A pendulum, like one in a grandfather clock, accelerates and decelerates at a constant rate because of gravity. What causes the arc of the pendulum to decrease is the natural resistance the pendulum encounters because of air resistance. The effects of air resistance can be experienced every day simply by trying to walk into a headwind, for example. It is this same force that has an effect on any scientific experiments using pendulums.
Famous scientist Galileo Galilei conducted some of the most extensive experiments on pendulums and eventually discredited theories from Greek scientist Aristotle. He noted that the length of the arc had almost no effect on how long the pendulum took to complete a full oscillation, or the time it takes for the pendulum to return to its original position. He conducted an experiment where two pendulums were released, one from 5 degrees and the other from 45 degrees. The oscillation periods of both were about 30 seconds. This result allowed him to discredit the theory that a heavier object falls faster than does a lighter one. The combination of these two observances means that only air resistance affects falling objects and pendulums.
Friction exists all around us. Cars will naturally slow down if no gas is applied, as the tires and aerodynamics of the vehicle will eventually cause the speed to reach zero. The same is true of pendulums travelling through the air. It is easy to think the air offers no resistance, as people can walk through air with no difficulty, but this is not true. The atoms making up the air -- oxygen, carbon dioxide, nitrogen, hydrogen and helium -- all have physical structures and so exert forces back.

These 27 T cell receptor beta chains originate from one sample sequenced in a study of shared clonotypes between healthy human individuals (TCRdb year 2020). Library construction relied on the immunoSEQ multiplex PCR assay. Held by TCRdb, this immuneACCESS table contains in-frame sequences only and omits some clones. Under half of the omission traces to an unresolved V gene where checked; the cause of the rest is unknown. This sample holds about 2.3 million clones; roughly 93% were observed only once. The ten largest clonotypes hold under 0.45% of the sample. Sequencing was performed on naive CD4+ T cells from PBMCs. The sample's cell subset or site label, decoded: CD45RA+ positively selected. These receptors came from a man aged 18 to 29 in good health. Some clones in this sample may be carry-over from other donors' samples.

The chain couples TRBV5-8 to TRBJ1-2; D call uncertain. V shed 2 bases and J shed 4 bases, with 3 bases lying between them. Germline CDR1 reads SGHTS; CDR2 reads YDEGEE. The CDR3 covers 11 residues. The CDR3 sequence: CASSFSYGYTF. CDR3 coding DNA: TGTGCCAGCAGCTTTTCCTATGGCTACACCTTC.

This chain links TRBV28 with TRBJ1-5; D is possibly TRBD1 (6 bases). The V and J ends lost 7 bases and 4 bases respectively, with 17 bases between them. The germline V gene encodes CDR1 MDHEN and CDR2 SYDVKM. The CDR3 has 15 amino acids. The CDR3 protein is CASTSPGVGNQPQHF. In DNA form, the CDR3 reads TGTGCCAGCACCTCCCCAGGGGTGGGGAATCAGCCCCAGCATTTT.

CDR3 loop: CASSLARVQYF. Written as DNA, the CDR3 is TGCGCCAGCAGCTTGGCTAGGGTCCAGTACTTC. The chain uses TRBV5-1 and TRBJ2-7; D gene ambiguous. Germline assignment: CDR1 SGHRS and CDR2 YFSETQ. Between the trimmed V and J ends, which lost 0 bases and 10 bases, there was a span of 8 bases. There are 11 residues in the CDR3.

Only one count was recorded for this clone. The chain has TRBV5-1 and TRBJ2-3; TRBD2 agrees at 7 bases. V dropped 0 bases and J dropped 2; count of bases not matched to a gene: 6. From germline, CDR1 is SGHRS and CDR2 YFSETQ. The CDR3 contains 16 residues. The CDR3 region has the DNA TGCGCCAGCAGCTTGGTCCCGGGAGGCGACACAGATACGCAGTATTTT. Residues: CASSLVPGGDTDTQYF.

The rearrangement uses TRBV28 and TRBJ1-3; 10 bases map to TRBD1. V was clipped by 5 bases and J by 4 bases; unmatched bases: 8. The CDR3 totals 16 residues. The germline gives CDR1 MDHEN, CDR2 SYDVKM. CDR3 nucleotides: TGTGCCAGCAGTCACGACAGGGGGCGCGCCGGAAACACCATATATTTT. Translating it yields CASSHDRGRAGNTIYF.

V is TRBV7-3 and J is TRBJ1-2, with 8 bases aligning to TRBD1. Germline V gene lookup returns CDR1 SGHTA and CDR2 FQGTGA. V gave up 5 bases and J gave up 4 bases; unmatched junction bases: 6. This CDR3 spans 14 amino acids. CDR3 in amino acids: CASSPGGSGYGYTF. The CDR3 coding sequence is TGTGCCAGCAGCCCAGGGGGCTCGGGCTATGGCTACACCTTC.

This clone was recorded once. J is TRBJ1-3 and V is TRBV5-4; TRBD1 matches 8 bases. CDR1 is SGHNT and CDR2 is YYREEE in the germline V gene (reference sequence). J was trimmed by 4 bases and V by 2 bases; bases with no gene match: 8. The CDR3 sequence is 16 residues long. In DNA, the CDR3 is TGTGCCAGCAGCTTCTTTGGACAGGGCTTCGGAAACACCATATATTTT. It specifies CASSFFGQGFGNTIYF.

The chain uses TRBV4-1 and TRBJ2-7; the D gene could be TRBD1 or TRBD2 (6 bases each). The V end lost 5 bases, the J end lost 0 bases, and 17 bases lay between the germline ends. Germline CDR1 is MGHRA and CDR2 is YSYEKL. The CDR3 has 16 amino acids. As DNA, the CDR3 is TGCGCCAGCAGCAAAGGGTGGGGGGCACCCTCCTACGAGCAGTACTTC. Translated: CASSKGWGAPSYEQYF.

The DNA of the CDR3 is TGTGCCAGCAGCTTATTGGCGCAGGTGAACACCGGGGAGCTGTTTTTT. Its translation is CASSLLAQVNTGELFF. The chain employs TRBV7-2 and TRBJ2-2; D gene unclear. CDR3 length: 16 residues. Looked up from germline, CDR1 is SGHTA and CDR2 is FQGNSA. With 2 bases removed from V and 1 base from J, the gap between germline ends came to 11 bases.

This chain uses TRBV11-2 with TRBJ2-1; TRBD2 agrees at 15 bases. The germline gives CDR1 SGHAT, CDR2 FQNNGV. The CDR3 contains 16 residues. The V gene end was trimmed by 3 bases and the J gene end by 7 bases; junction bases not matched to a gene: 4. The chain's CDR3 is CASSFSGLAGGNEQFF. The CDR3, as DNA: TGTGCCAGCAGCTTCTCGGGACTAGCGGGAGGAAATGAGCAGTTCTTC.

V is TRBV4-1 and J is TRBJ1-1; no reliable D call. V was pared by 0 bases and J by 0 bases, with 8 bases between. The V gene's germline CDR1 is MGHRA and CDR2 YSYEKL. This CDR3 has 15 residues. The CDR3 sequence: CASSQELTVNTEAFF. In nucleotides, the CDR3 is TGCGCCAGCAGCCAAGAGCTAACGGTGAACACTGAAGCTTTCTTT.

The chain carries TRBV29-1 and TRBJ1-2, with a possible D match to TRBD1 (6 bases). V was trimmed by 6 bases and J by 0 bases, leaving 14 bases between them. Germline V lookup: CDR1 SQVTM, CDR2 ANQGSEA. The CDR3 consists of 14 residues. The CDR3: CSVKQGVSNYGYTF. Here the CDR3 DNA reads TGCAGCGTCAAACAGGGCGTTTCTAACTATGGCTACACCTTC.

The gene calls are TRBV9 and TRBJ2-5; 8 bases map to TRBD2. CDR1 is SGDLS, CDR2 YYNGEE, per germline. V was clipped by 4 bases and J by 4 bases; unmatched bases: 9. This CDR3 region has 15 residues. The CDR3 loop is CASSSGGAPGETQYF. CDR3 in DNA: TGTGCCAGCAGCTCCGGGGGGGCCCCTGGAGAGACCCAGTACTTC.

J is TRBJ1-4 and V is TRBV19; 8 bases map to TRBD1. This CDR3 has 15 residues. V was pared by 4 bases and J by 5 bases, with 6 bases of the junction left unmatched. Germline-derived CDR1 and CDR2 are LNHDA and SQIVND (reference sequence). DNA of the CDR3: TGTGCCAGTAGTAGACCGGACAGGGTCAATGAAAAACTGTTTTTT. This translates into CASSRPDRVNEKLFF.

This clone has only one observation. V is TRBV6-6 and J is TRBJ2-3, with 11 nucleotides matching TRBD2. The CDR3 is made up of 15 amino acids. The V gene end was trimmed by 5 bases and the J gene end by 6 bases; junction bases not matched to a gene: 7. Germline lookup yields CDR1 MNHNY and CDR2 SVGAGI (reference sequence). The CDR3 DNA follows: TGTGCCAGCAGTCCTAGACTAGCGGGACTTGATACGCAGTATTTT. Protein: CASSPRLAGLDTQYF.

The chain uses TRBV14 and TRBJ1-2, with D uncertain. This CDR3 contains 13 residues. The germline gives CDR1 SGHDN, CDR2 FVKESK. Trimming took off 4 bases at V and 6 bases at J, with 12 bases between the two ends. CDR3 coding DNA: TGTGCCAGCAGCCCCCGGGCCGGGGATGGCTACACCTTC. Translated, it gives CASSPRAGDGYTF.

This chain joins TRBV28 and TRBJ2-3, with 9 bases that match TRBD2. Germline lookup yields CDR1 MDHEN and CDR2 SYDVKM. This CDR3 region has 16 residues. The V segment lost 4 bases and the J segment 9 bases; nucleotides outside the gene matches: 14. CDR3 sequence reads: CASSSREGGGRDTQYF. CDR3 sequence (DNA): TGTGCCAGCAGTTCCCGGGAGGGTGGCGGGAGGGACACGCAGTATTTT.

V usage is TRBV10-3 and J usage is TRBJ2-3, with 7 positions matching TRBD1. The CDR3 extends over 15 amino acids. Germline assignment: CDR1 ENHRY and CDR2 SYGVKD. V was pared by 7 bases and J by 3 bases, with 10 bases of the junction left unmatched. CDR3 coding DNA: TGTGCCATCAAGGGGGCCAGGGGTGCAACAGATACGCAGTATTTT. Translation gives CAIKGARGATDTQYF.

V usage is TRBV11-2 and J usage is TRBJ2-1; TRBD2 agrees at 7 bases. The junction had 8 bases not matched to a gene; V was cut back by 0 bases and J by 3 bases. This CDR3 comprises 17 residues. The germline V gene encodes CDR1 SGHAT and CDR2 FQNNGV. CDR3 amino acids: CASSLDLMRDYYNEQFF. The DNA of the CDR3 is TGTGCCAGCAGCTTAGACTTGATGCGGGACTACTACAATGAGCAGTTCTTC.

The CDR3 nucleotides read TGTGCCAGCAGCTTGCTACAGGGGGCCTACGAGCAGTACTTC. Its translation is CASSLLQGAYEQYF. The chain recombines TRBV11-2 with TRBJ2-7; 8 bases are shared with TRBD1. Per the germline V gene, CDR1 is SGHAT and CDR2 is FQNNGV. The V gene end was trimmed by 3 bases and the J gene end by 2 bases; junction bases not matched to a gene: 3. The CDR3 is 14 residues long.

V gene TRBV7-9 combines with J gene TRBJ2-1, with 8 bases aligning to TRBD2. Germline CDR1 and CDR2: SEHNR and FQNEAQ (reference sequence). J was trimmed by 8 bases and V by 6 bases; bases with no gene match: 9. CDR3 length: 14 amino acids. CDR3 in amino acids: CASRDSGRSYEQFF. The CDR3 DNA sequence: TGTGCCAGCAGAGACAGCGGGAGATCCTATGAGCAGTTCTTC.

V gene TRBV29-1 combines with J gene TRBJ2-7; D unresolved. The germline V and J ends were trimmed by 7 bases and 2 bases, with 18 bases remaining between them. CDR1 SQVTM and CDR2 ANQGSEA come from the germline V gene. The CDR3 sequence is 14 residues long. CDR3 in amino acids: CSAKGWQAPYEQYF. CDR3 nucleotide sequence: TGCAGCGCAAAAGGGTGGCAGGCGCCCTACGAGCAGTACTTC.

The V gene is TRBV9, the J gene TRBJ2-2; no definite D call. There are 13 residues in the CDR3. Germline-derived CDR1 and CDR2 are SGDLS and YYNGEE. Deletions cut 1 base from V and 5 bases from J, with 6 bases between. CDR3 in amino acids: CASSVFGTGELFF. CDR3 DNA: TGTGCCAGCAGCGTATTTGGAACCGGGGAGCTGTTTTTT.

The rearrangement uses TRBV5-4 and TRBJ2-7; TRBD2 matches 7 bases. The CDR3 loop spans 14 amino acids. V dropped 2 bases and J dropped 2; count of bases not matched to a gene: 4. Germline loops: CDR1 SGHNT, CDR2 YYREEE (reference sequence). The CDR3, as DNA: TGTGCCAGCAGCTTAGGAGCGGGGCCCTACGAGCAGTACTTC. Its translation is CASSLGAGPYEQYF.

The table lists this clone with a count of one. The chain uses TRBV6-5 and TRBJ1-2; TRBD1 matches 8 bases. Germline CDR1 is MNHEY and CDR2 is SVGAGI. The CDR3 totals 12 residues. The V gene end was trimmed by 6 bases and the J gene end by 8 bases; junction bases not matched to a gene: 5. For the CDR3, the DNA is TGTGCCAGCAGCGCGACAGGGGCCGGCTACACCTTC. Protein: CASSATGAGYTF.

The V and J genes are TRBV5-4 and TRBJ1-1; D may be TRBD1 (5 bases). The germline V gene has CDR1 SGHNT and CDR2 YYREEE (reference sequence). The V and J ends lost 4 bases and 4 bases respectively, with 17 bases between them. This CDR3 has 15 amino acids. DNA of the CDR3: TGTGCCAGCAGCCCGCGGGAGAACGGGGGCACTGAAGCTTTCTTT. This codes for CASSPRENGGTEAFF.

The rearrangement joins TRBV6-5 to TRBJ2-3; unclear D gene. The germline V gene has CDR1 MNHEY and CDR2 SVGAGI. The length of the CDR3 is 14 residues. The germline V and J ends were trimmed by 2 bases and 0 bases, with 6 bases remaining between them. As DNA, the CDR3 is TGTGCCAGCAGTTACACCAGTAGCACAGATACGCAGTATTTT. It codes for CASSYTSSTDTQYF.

The effect of air resistance on a pendulum is called damping, where the length of the arc is decreased by the force of the air, although has no effect on the oscillation period, as noted by Galileo. The nature of the experiment dictates how much of an effect damping has. For anything that has real-world applications, air resistance is an important factor and needs to be taken into account. To get around air resistance in experiments, allow the pendulum to complete only one oscillation at a time. During the first swing, air resistance will have only a negligible effect on the pendulum.
To reduce the effects of air resistance even more, use streamlined pendulums. The concept of car aerodynamics is well known. Race cars have no sharp edges and are streamlined to reduce the drag effect from the air. The same is true of pendulums. A thin rod and a spherical bob, or weight, will be affected less by air resistance than will a coarse string and a square bob. This tendency is why the pendulums in efficient grandfather clocks are very thin in profile.
In a vacuum, there is no air and, thus, no air resistance. If a pendulum were set swinging in a vacuum, it would never stop and, in fact, would maintain a constant arc in terms of time and distance.
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